I made that statement assuming that any wet and loaded 2-horse trailer would have more than 500 pounds tongue weight. It would be a very rare 2-horse trailer in the USA with less than 500 pounds tongue weight when wet and loaded with two horses. If you use a tongue weight scale and be certain that your wet and loaded tongue weight does not exceed 500 pounds, then you can probably get by without a WD hitch.

Here's my tongue weight scale:
http://www.etrailer.com/Tools/Sherline/5780.html

Without a WD hitch, you are limited to the type of sway control system you can add to the trailer tongue. I prefer the excellent sway control that is part of the Reese Strait-Line WD hitch, or my ProPride 3P hitch. "Friction anti-sway bars" is the only type of trailer sway control I know about that are not part of a good WD hitch. Here's a decent one - add one on both sides of the tongue to get fair sway control.
http://www.etrailer.com/p-RP26660.html

In addition to the sway bar and the part with the small ball that mounts on the side of the trailer tongue, you need a special trailer ball mount with one or two tabs for the sway bar to connect to. Here's one-tab ball mount for one sway bar:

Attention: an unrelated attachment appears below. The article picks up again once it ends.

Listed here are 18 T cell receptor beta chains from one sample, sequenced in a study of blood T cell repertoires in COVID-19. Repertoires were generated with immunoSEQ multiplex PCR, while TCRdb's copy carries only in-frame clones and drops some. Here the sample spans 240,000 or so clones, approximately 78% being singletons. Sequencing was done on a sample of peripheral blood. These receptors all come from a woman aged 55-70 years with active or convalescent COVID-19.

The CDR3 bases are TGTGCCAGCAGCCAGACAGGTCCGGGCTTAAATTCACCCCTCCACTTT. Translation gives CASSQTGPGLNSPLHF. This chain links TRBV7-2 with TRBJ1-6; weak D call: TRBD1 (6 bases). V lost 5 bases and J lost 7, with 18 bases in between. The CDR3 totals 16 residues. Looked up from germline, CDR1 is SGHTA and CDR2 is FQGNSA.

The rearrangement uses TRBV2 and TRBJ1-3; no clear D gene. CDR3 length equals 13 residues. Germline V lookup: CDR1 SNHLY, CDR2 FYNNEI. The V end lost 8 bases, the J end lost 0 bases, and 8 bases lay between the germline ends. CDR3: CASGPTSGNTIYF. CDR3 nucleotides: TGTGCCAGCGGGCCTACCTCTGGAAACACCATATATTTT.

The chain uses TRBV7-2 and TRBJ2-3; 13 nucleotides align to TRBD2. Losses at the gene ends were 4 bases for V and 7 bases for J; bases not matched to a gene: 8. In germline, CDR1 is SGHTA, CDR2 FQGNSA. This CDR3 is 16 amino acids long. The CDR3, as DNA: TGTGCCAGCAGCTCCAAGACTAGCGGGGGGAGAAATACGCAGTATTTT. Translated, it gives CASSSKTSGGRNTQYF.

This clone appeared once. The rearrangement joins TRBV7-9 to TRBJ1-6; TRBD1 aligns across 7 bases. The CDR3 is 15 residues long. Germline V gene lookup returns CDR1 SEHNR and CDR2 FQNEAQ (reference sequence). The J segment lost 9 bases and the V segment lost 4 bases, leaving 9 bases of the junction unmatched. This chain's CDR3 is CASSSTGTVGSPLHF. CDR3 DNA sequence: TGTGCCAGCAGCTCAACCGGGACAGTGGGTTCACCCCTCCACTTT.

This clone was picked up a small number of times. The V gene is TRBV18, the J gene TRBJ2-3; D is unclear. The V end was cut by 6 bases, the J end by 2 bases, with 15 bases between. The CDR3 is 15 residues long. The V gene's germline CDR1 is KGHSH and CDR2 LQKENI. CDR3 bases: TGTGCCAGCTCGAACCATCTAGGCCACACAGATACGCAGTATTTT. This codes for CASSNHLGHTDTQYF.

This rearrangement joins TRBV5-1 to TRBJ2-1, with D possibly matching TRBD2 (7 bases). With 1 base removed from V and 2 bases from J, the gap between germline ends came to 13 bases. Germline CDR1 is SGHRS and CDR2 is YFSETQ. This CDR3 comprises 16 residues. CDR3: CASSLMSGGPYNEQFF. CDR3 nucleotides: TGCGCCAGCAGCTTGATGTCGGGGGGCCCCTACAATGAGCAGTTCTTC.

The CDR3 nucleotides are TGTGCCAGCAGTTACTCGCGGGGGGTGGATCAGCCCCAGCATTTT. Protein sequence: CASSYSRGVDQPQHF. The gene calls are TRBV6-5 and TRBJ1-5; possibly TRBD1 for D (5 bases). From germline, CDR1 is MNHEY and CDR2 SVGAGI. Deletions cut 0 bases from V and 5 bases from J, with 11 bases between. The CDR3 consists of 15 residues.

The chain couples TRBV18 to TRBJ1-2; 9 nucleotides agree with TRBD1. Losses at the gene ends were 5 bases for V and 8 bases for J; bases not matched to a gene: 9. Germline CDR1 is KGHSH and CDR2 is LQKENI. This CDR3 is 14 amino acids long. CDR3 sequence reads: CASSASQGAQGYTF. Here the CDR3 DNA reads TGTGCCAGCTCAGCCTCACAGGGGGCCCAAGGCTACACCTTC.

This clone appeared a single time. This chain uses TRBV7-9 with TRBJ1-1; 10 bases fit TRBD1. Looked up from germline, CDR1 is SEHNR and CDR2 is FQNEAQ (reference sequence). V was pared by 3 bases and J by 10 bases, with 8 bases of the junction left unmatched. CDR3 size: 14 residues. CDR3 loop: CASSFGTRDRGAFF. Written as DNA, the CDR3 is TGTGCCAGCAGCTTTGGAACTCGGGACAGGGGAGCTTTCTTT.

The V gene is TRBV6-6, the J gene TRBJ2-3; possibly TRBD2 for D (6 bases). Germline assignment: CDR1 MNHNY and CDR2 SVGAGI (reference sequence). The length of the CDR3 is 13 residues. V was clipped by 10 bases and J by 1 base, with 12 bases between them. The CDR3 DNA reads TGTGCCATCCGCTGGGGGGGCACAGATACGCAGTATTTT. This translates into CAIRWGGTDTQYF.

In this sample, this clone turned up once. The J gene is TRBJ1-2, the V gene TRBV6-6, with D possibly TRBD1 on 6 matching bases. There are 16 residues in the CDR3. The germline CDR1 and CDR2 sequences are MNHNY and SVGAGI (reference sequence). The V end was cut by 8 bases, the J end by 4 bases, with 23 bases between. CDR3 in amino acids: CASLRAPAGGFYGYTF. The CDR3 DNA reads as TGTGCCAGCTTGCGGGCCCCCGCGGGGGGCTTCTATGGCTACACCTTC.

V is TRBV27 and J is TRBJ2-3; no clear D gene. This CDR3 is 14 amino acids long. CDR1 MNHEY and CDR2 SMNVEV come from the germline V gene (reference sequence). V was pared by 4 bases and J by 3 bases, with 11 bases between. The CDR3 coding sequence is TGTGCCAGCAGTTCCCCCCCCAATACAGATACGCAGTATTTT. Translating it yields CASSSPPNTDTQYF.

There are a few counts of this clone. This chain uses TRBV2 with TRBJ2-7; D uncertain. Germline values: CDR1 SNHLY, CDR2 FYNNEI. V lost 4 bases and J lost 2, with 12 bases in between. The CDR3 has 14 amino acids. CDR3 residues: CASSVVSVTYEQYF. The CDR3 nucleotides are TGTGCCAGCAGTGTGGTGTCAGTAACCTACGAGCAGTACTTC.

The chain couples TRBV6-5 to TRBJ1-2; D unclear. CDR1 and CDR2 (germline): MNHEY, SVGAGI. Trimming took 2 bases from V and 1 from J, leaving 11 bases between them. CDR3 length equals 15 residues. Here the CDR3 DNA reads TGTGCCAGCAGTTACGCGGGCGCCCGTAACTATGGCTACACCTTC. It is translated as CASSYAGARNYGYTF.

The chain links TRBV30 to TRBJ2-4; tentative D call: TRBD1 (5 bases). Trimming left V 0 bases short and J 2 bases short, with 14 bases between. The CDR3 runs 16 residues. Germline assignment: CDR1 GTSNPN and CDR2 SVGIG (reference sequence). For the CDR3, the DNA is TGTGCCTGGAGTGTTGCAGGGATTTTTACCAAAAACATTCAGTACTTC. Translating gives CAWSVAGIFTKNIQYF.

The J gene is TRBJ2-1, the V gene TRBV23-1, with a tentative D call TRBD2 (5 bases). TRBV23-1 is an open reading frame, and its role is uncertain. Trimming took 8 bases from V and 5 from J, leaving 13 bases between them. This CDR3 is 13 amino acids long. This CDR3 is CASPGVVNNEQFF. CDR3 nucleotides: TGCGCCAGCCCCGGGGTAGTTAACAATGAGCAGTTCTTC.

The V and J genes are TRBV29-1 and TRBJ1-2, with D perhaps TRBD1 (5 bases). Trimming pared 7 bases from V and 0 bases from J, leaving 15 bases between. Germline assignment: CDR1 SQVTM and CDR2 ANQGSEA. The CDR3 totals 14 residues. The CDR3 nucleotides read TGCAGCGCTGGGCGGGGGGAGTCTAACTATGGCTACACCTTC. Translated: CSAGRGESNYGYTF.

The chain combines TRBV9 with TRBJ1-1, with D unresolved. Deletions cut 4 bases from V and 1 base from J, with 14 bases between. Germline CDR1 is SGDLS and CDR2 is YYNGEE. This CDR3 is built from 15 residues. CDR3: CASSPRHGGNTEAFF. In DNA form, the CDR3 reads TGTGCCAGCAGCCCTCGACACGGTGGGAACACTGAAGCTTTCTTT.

http://www.etrailer.com/p-7390.html

Almost there now. If you order the sway bar and ball mount noted above, you'll still need another of the small (1.25") balls for the sway bar to attach to the ball mount,
http://www.etrailer.com/p-RP58060.html

And of course you'll need the "trailer ball" in a size that fits the coupler on the trailer - probably 2 inches, or maybe 2 5/8th inches, and with a ball shank that fits in the ball mount.

Quote:
Now, about general weighing RVs in europe... You know what kind of trouble i had to go through few months ago just to find a company that would have a proper flat scale to weigh my axles ?
Don't they have weight control for commercial trucks in Europe? They do in North America, and the weigh stations are very strict, with heavy fines for overweight trucks. Heavy trucks tear up the pavement much faster than cars, so the various department of transportation (DOT) offices enforce strict weight controls on commercial trucks.

Therefore, all along the major highways there are truck stops that include a certified automated truck (CAT) scale, with three or more pads to weigh the front axle, drive axles, and trailer axles all at the same time but with 4 different weights on the scale report - front axle, rear axle(s), and trailer axles, plus the grand total or gross combined weight (GCW). Truckers use those scales often to check their weights to be certain thay are not overloaded before they must enter the next DOT weigh station. If you have such weight control in Europe, I'll bet you also have truck scales at the big truck stops.